If my Mini would be stolen or lost, I wouldn't worry a bit about a stranger prying about my data since its home partition is encrypted. Now, this feature isn't reserved to users of Linux. Apple, for example, gave it the catchy name FileVault and integrated it into Mac OS X since 2003.
Despite of the existence of this reportedly easy-to-use disk encryption, the celebrated iCloud offers the much-welcomed feature to remotely wipe the storage of any device with a WiFi connection, including iPods, iPhones, iPads, and, well, most Macs in general. The remote wipe removes all personal data from the device and locks it down subsequently, rendering it useless for anyone not in possession of the secret code to reactivate it.
Now, listen to the story of Mat Honan, a former writer for the gadget blog Gizmodo. Apparently, somebody took over his iCloud account, and soon after Mat was watching helplessly when his iPhone, iPad, and Macbook Air were all remotely wiped within minutes from each other. But his nightmarish experience was only the beginning.
Mat, having the trust of a puppie, had connected his iCloud with his Google account, and the latter in turn with Twitter and God only knows what else. The 'hacker', as Mat repeatedly calls the intruder, took the opportunity, deleted the Google account, and posted profanities in the Twitter channel of his former employer Gizmodo.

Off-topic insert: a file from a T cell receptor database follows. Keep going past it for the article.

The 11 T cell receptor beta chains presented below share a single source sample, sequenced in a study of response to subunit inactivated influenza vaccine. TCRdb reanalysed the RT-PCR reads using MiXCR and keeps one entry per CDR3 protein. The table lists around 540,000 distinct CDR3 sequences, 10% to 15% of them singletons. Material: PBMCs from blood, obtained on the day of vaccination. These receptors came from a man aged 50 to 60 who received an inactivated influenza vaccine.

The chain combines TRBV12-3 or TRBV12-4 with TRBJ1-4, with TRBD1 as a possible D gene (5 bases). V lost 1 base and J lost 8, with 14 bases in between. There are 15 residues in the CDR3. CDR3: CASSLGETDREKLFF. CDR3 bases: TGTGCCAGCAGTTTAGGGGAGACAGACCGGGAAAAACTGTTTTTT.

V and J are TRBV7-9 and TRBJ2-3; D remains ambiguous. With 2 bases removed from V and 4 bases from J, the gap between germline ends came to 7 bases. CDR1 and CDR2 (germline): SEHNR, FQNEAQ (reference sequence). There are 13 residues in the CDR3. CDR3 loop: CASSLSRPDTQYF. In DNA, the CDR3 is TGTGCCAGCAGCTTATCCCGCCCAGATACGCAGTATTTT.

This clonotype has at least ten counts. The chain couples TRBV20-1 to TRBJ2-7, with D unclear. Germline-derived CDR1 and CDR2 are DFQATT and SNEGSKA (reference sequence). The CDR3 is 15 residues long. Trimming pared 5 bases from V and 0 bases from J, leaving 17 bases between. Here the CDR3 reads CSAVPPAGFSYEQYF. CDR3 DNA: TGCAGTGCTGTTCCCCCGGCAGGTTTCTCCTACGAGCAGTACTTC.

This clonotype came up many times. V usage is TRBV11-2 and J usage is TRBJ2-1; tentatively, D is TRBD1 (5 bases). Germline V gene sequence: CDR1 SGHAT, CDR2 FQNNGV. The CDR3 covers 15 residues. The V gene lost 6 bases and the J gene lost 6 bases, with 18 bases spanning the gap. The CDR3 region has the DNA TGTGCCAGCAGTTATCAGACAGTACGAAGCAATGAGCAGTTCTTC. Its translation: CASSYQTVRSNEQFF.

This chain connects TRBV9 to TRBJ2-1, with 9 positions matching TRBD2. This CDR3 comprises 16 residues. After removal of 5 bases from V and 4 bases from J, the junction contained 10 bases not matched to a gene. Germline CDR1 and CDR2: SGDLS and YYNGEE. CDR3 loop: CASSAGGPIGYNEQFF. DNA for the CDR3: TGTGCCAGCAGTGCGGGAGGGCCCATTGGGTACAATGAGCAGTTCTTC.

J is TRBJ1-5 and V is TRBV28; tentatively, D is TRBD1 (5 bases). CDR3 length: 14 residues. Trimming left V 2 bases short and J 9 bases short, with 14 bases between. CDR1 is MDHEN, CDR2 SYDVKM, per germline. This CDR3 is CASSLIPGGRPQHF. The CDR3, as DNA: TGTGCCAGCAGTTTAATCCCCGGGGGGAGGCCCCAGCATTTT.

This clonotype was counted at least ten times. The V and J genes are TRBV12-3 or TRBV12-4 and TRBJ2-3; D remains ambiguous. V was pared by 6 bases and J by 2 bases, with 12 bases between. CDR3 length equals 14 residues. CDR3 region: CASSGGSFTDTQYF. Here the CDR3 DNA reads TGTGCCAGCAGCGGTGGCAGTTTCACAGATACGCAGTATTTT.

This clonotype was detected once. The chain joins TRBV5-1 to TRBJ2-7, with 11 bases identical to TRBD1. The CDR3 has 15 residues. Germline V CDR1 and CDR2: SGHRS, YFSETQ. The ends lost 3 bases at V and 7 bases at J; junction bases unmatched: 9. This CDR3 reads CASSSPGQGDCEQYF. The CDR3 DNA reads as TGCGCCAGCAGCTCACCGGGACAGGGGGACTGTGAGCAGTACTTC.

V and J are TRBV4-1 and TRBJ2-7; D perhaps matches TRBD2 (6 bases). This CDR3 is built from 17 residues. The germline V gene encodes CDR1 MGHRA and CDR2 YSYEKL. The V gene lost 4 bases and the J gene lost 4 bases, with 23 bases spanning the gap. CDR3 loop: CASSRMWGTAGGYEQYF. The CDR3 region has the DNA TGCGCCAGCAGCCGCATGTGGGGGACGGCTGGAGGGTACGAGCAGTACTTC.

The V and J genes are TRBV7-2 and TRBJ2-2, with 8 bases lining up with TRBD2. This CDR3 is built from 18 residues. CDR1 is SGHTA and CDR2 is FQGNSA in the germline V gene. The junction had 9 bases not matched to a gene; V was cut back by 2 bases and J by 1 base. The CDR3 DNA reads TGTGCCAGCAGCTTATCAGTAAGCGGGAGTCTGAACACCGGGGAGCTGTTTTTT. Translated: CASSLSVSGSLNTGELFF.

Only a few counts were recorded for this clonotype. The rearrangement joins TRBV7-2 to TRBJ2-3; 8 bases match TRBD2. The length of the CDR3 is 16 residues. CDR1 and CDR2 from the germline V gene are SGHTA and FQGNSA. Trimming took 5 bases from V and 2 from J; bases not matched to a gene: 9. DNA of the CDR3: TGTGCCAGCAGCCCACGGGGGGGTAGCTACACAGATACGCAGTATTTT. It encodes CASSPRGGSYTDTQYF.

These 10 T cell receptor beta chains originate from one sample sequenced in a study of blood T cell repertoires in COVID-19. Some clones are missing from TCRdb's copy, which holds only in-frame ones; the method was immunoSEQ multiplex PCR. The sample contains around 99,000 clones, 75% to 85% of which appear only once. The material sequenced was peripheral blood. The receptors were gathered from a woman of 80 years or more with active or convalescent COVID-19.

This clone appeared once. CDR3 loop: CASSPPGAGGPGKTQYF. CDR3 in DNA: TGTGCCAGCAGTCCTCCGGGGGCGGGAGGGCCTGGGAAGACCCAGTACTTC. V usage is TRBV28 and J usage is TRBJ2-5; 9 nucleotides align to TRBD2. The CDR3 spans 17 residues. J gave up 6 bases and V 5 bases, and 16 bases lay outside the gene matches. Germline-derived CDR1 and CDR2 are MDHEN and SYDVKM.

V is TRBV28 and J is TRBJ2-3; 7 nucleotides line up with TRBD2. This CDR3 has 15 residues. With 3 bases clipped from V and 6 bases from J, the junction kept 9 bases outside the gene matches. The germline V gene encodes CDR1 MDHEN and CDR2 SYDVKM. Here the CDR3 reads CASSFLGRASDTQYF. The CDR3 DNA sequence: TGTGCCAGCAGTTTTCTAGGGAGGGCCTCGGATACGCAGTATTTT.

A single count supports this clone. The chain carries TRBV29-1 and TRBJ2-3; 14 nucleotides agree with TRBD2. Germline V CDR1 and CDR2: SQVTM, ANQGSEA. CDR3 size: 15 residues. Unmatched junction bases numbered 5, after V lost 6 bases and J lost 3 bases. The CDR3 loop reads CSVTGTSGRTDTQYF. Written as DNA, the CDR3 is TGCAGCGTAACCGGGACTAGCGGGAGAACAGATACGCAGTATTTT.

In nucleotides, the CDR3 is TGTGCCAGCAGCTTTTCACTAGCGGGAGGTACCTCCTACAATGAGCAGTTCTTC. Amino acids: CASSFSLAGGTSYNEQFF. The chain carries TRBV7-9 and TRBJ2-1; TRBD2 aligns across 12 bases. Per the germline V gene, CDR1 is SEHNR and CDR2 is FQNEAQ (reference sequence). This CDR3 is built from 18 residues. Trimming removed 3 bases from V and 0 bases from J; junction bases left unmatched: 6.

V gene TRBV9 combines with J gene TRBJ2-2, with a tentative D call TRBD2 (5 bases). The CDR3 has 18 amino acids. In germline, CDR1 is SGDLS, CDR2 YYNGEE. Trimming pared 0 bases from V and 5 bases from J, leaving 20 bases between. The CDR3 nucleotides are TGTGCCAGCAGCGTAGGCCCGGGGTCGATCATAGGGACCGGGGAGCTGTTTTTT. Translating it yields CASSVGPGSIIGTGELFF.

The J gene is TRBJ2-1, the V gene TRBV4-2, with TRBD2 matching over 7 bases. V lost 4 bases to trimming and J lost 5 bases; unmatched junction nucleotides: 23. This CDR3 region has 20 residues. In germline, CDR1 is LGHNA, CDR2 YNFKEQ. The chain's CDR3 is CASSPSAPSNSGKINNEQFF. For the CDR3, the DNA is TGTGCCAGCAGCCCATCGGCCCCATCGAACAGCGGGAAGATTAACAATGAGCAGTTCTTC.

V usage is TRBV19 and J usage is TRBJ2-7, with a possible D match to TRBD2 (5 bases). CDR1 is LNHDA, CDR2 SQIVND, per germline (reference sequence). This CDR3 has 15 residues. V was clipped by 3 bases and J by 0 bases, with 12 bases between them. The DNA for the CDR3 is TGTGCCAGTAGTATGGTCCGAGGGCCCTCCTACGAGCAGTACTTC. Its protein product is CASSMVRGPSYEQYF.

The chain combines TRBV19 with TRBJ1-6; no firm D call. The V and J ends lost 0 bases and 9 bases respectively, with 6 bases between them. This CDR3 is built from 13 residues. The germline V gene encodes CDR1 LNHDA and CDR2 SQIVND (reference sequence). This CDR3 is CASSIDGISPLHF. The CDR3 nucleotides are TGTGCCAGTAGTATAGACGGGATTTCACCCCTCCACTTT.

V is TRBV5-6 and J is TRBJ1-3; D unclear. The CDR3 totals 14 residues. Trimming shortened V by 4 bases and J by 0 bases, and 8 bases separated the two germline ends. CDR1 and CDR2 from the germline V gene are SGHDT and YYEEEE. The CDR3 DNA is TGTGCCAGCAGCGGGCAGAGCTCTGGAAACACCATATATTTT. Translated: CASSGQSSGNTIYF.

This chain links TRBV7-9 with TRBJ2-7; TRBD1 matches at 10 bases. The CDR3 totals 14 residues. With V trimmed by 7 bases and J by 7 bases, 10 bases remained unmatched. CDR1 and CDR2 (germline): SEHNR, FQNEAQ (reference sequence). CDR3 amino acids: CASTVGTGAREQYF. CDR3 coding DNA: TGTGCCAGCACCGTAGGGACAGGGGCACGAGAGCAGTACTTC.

Mat initially speculated that the 'hacker' brute-forced into his account as it was secured by an 'only' 7 digits alphanumeric password. Contrary to this naive conception, services such as iCloud do not facilitate direct brute force attacks since they lock down after a few unsuccessful attempts. Hacking the iCloud itself would be, well, much bigger news than taking over the account of a rather insignificant individual.
In fact, Mat now claims to know what has happened: "They got in via Apple tech support and some clever social engineering that let them bypass security questions." I seriously doubt that. A keylogger seems a much more simple and likely supposition. See update below.
Can we learn something from this incident? Well, Mat's Australian colleagues know the answer: "… use super-secure passwords … use insanely secure (and unique) master passwords …". Whow! I'm deeply impressed. And the illustration they have chosen for this article further underlines the impression I got from this assessment.
Has Mat, poor dumb fuck incarnated, learned anything from this incident? After all, it must have had hurt a lot: "Because I’m a jerk who doesn’t back up data, I’ve lost at more than a year’s worth of photos, emails, documents, and more." My guess is that his future iCloud password will be 8 digits long. Or even 9.
Update: Unbelievable as it may sound, the access code for the iCloud account really was the last 4 digits of Mat's credit card which the hacker got from Amazon. So, I was wrong, and the hacker followed good old traditions by employing social engineering instead of a key logger.
And what can we now learn from that? I'll comment on this point in a couple of days in one my next entries.